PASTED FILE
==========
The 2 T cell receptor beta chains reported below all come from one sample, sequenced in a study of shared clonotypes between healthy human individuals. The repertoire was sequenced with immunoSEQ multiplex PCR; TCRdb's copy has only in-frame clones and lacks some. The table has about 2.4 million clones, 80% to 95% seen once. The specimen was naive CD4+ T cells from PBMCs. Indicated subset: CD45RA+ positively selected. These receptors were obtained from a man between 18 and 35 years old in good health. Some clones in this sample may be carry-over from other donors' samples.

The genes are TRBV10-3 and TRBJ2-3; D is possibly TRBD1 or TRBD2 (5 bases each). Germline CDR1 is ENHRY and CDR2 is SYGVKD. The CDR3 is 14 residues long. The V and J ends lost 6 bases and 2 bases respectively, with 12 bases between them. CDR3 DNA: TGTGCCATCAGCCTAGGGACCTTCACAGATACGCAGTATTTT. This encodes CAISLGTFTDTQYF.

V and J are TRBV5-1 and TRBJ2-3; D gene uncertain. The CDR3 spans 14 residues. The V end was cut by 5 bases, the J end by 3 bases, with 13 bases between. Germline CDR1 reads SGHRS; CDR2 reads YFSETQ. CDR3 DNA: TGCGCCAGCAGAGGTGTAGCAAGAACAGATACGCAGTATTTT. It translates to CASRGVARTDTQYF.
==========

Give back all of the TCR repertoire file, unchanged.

The 2 T cell receptor beta chains reported below all come from one sample, sequenced in a study of shared clonotypes between healthy human individuals. The repertoire was sequenced with immunoSEQ multiplex PCR; TCRdb's copy has only in-frame clones and lacks some. The table has about 2.4 million clones, 80% to 95% seen once. The specimen was naive CD4+ T cells from PBMCs. Indicated subset: CD45RA+ positively selected. These receptors were obtained from a man between 18 and 35 years old in good health. Some clones in this sample may be carry-over from other donors' samples.

The genes are TRBV10-3 and TRBJ2-3; D is possibly TRBD1 or TRBD2 (5 bases each). Germline CDR1 is ENHRY and CDR2 is SYGVKD. The CDR3 is 14 residues long. The V and J ends lost 6 bases and 2 bases respectively, with 12 bases between them. CDR3 DNA: TGTGCCATCAGCCTAGGGACCTTCACAGATACGCAGTATTTT. This encodes CAISLGTFTDTQYF.

V and J are TRBV5-1 and TRBJ2-3; D gene uncertain. The CDR3 spans 14 residues. The V end was cut by 5 bases, the J end by 3 bases, with 13 bases between. Germline CDR1 reads SGHRS; CDR2 reads YFSETQ. CDR3 DNA: TGCGCCAGCAGAGGTGTAGCAAGAACAGATACGCAGTATTTT. It translates to CASRGVARTDTQYF.